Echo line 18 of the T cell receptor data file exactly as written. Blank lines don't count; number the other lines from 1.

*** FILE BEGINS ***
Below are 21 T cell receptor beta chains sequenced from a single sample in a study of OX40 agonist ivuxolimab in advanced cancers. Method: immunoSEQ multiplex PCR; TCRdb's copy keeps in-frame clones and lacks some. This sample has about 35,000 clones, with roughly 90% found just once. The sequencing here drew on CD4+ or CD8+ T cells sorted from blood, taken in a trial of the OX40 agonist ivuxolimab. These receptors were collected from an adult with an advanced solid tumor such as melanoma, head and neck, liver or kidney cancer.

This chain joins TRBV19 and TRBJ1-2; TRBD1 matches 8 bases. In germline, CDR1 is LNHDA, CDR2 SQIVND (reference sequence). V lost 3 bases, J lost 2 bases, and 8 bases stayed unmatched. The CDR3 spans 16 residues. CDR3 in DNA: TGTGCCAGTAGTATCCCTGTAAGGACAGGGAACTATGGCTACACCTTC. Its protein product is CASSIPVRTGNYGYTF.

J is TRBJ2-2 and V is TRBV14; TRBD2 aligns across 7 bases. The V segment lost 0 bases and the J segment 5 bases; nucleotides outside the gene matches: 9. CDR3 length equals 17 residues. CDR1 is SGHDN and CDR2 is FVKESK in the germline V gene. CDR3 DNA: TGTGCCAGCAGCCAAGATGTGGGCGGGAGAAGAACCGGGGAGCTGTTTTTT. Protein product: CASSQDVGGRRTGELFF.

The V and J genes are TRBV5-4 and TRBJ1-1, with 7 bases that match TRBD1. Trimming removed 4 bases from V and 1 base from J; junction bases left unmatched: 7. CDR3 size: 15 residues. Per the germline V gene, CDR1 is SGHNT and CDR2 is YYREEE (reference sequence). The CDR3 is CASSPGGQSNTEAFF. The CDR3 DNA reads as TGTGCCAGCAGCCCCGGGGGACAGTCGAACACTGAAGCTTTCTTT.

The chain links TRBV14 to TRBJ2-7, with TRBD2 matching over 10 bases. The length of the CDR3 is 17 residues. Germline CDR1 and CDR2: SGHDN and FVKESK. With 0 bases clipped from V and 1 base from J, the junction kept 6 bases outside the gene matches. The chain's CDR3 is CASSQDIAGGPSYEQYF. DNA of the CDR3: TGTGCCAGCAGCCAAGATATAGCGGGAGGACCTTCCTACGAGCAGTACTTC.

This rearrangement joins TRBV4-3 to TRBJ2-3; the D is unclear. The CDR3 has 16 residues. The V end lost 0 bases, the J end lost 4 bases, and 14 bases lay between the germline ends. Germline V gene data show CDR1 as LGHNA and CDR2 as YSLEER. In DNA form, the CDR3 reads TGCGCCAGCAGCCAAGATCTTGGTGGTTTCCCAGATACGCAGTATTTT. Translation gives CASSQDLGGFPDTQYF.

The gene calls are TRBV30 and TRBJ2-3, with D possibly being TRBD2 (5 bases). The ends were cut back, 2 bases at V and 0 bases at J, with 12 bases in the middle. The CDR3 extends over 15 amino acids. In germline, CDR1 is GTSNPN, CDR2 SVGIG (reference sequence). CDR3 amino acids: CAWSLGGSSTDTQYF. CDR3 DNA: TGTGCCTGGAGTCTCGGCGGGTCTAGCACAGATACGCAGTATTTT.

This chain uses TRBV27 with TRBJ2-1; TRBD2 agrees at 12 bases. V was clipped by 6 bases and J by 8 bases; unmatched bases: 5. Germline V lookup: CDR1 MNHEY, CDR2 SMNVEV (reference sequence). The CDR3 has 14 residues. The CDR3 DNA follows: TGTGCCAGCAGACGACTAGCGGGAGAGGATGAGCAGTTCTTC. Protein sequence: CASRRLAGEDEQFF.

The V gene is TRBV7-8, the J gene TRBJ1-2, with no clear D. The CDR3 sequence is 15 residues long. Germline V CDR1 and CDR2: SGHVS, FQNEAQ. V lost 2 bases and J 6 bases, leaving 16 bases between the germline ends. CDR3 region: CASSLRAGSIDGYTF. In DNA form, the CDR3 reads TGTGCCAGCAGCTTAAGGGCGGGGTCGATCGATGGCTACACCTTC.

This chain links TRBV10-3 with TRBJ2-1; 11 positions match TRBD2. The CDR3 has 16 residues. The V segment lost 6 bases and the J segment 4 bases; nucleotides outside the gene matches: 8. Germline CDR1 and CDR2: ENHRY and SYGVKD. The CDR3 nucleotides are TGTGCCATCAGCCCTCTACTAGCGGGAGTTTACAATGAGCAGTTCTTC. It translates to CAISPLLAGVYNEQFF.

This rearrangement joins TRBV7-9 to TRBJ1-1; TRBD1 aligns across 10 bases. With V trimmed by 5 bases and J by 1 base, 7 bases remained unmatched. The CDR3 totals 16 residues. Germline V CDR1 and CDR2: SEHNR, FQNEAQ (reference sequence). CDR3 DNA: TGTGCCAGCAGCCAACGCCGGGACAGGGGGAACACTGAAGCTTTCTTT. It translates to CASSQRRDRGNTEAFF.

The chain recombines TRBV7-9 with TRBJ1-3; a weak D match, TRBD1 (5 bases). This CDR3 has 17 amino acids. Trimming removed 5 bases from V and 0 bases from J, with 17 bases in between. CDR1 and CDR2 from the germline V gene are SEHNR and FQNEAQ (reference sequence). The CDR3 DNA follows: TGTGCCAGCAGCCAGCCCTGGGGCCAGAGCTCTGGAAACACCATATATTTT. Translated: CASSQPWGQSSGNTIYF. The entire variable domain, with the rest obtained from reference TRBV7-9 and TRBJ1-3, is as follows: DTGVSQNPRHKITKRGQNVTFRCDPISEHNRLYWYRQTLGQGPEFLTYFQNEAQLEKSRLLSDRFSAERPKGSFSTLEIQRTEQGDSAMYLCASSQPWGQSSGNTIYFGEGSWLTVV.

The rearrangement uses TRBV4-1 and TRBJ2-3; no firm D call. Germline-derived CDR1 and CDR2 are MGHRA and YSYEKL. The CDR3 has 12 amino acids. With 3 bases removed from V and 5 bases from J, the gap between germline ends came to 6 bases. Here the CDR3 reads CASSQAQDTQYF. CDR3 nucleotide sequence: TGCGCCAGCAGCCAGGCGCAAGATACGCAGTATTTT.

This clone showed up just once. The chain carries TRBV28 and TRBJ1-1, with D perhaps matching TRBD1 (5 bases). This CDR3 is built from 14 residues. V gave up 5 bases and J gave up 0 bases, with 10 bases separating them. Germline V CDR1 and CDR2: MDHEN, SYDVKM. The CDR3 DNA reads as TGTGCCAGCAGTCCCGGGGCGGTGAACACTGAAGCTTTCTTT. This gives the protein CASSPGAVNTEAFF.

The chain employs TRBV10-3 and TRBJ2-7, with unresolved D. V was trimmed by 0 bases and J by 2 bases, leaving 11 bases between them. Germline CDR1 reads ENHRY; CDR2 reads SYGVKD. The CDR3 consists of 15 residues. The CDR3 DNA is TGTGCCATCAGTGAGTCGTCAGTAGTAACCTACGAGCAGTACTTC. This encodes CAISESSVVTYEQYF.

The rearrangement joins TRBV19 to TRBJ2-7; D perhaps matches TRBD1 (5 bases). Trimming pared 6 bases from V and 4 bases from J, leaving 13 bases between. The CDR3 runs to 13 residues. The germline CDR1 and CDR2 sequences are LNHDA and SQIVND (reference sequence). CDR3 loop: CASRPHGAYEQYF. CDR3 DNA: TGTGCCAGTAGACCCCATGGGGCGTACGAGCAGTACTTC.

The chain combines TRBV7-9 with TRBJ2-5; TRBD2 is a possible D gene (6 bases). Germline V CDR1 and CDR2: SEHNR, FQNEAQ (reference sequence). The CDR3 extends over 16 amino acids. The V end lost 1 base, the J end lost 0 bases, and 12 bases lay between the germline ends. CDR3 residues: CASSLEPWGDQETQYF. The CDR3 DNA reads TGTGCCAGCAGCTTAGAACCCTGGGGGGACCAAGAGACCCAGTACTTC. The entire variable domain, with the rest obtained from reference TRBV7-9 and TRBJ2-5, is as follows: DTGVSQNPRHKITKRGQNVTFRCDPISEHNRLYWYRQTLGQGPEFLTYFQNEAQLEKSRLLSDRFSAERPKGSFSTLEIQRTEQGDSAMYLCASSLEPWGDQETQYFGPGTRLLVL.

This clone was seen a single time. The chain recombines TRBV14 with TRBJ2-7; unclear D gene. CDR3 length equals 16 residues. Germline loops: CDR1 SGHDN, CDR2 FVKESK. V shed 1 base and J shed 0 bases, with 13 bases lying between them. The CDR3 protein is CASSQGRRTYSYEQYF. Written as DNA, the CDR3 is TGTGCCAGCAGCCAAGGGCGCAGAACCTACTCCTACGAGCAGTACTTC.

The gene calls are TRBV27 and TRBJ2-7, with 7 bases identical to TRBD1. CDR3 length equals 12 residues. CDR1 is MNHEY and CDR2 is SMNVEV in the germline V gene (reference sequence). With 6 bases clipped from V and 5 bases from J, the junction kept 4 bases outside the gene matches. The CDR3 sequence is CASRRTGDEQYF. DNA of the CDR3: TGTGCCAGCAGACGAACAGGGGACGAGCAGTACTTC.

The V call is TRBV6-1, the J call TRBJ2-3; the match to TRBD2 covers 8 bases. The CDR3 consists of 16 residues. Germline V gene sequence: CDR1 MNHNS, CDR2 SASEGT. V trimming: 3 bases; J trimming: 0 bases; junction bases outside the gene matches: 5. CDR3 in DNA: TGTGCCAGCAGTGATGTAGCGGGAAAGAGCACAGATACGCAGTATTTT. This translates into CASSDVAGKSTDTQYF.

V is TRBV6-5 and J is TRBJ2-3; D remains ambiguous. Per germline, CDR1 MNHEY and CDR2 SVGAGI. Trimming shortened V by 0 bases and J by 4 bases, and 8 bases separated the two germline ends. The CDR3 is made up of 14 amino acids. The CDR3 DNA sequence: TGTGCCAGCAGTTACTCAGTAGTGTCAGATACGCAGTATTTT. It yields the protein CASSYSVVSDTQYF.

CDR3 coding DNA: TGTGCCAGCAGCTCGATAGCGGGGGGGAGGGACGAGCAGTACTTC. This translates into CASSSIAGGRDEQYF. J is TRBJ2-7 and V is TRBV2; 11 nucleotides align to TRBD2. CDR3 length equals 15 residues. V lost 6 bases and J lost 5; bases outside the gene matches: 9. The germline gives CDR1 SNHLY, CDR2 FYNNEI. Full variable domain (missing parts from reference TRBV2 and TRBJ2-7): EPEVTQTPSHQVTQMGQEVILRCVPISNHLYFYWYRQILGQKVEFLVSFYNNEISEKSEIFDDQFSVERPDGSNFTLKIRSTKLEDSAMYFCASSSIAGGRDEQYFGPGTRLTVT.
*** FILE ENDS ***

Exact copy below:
This clone was seen a single time. The chain recombines TRBV14 with TRBJ2-7; unclear D gene. CDR3 length equals 16 residues. Germline loops: CDR1 SGHDN, CDR2 FVKESK. V shed 1 base and J shed 0 bases, with 13 bases lying between them. The CDR3 protein is CASSQGRRTYSYEQYF. Written as DNA, the CDR3 is TGTGCCAGCAGCCAAGGGCGCAGAACCTACTCCTACGAGCAGTACTTC.